Japanese coach’s advice on stylish sandwiches has baffled people

Have we all been eating our sandwiches badly all this time?

When it comes to being a “well-behaved” person, it’s not just about knowing the right words to say when interacting with a cashier. It’s about paying attention to the little things about the way you behave.

At least it seems to be according to Emi Sunai, representative of Manner School Livium, a Japanese school of manners for adults. It’s his job to teach people the little ways in which they can adjust their ways to look “well behaved.” His best-selling book, What only well-behaved people know (Sodachi ga Ii Hito Dake ga Shitteiru Koto), for example, details 250 different ways to be polite in everyday situations.

One piece of advice she shared during a recent appearance on the TV show The class I want to take the most in the world (Sekai-ichi Uketai Jugyo) in fact caused a stir among viewers and internet users. You see, to eat a sandwich elegantly, she said you had to eat it from the side.

The problem with things like sandwiches, burgers, dorayaki and other foods that you eat with your hands, she believes, is that when you bite them, they have one bite mark left, which is apparently unsightly in polished circles. It is, she said, something you want to avoid if you want to look like an “elegant lady” while eating.

According to Sunai, there is two ways to avoid leaving bite marks, and thus eat a sandwich with elegance. The first is that instead of taking a bite out of the sandwich as a whole, you should break it into bite-sized pieces. This way, you won’t have to worry about leaving a bite mark in your food.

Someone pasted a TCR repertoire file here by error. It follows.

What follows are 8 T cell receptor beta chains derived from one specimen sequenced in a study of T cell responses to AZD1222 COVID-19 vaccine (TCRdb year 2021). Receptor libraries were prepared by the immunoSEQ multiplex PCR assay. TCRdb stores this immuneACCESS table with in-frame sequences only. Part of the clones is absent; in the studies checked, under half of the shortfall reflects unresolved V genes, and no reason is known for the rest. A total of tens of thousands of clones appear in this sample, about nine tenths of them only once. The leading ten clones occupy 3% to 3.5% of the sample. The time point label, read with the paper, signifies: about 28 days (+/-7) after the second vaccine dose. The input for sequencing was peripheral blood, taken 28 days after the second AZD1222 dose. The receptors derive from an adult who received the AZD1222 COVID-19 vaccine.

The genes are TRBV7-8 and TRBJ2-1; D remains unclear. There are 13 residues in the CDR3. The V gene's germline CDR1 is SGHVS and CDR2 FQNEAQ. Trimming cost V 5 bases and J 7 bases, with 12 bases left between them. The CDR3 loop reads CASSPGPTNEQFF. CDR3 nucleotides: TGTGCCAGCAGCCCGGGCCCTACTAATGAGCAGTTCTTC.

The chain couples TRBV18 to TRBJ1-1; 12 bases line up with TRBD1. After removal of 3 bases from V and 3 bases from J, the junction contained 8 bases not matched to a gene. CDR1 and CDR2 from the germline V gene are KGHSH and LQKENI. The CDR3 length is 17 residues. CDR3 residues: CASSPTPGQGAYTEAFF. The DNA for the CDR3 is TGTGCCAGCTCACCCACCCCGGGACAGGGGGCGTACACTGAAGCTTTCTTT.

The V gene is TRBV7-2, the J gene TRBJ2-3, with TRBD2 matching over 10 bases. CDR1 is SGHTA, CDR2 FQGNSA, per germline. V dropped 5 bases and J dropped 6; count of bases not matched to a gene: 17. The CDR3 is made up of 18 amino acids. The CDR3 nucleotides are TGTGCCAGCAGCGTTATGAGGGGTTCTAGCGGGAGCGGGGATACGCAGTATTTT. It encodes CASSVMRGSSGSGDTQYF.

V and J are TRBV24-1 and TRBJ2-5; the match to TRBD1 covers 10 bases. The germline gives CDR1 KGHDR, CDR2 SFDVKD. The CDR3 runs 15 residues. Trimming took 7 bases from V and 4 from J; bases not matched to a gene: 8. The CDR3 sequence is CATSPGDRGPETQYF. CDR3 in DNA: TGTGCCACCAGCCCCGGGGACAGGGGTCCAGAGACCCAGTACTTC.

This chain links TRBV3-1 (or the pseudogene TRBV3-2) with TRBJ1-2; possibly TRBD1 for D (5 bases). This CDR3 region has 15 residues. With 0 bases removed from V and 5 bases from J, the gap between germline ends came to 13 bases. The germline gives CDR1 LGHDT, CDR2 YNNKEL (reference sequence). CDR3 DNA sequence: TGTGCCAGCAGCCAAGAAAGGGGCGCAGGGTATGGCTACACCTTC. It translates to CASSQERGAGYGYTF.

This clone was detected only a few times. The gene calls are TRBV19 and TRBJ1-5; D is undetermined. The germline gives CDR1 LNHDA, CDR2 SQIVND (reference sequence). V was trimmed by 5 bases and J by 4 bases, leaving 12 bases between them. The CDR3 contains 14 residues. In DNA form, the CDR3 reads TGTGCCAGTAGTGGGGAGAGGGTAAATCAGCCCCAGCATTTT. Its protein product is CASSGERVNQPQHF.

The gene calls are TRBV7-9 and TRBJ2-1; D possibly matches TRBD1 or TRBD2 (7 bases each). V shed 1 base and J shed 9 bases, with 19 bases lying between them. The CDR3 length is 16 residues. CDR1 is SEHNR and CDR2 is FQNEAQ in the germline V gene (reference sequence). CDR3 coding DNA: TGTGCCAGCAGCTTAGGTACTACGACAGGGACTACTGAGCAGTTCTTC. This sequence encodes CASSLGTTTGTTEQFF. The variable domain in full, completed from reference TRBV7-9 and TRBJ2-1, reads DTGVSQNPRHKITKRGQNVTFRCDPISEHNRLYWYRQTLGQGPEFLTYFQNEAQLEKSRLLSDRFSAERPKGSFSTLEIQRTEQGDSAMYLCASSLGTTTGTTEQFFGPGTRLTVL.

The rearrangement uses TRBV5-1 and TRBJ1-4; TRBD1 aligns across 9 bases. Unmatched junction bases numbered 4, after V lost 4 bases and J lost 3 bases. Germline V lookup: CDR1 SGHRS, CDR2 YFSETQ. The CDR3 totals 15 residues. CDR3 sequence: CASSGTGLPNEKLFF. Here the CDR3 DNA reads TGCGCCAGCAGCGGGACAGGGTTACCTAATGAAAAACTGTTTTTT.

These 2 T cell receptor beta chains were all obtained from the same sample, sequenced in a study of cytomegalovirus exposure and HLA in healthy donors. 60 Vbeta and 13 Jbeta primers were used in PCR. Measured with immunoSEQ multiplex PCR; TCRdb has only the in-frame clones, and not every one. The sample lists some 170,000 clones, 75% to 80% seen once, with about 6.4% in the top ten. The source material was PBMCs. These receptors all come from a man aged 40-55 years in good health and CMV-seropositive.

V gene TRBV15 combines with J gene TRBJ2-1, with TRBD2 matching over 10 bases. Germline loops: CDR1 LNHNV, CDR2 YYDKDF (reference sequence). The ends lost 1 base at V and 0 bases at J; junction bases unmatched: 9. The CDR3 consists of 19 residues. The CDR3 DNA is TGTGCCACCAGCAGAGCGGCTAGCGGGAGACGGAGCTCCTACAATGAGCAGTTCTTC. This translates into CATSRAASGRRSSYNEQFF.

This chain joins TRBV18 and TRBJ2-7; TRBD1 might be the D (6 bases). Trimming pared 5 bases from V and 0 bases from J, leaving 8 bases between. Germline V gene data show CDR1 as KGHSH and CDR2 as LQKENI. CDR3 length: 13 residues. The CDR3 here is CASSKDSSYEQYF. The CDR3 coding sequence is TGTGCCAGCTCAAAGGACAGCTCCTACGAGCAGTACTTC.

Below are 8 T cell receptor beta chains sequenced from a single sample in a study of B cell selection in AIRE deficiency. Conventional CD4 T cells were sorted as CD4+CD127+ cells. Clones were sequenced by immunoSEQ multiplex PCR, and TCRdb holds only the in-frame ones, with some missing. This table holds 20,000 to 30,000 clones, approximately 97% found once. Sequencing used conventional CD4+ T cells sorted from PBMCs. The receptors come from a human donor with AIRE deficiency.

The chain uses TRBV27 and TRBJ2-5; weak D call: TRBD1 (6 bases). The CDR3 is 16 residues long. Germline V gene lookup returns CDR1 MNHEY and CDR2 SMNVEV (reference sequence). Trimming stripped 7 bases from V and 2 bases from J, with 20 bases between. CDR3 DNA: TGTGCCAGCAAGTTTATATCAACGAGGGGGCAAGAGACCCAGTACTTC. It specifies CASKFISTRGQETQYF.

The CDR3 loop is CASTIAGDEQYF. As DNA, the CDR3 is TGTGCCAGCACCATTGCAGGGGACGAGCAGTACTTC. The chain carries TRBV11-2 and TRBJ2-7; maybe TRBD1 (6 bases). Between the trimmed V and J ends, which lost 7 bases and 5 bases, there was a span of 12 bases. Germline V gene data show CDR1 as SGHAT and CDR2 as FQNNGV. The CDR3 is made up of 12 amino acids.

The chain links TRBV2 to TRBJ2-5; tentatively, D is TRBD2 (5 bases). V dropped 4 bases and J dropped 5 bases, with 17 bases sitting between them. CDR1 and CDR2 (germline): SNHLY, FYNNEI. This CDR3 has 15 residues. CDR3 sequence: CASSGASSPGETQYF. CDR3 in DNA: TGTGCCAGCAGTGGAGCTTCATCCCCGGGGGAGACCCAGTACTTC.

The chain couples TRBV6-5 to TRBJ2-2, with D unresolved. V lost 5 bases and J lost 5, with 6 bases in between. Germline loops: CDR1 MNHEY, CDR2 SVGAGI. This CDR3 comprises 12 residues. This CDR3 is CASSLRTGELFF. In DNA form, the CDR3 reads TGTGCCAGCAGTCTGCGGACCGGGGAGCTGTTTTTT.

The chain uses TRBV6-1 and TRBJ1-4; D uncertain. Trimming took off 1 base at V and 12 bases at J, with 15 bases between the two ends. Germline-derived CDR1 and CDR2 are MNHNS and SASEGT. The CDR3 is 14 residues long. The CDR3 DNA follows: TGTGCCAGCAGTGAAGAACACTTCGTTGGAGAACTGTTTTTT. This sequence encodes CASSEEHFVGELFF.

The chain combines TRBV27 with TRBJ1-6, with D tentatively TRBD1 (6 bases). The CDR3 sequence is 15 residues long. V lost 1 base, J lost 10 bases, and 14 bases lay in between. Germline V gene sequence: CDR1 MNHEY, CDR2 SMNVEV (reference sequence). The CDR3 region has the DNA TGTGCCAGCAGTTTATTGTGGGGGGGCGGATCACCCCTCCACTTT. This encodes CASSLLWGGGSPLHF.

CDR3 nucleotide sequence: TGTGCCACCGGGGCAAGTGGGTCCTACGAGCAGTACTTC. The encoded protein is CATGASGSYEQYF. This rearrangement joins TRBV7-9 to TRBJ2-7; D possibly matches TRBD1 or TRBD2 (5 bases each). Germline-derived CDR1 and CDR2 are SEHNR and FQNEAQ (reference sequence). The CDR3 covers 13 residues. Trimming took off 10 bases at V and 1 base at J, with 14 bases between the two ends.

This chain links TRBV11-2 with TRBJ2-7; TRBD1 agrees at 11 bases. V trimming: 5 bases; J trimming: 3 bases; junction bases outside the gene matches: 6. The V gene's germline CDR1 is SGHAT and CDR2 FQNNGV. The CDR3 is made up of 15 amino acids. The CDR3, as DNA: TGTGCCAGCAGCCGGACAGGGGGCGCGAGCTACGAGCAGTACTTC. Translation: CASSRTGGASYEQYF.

But the suggestion that made the most noise when it appeared on television was its method of turn the sandwich on its side to eat it, instead of eating it flat. This, she said, will not only be help you avoid leaving bite marks in your sandwich, but will also be help keep all of the ingredients in the sandwich from spilling out the sides when you bite it, allowing you to eat the sandwich most nicely.

Now, if this sounds like absolute poppy to you, you are not alone. Japanese internet users have also been baffled by this strange method of eating sandwiches.:

“Won’t all the ingredients in the sandwich fall out this way?” “
“The problem is, even if you eat sandwiches like this, it still won’t make you a ‘well-behaved’ person.”
“Just bite into your sandwich without wasting unnecessary time thinking about his ways. “
“Sandwiches were invented so you could play cards and eat at the same time, so I don’t think they’re meant to be eaten in fancy ways.”
“She’s out of ideas so now she’s just making things up.”
“This weird way of eating sandwiches seems like bad manners, so I wouldn’t.”
“If you’re worried about leaving bite marks, why not just use a knife and fork? “
“If I turn my Giga Big Mac on its side and bite it, there will always be a bite mark
and the cake is going to fall off, so won’t it just be bad manners anyway? “

It should be noted that Sunai specifically uses the little sandwiches you get as part of the afternoon tea for example, you know, the kind you get on the three-layer board. But she adds that this method can also be used for burgers, so it would seem that the most “well-mannered” way to eat any type of sandwich food is, oddly enough, to the side.

This concept is similar to the rules for eating rice balls laid out by another expert in the way, which caused a similar uproar on the internet. It seems like the rule of thumb for ‘well behaved’ behavior is not to let anyone see the bite marks on your food, which, unless you break everything into tiny bite-sized chunks, seems almost impossible, but here we are.

That being said, I can pretty much guarantee that I’ve never in my life paid attention to bite marks on someone else’s food, and since responses from netizens indicate that many of them think that eating a sandwich on the side is ridiculous, I think it’s good if we all continue to eat our sandwiches within the generally accepted framework.

Source: Diamond Online Going through Otacom, Twitter
Top image: Pakutaso
Insert pictures: Pakutaso (1, 2, 3)

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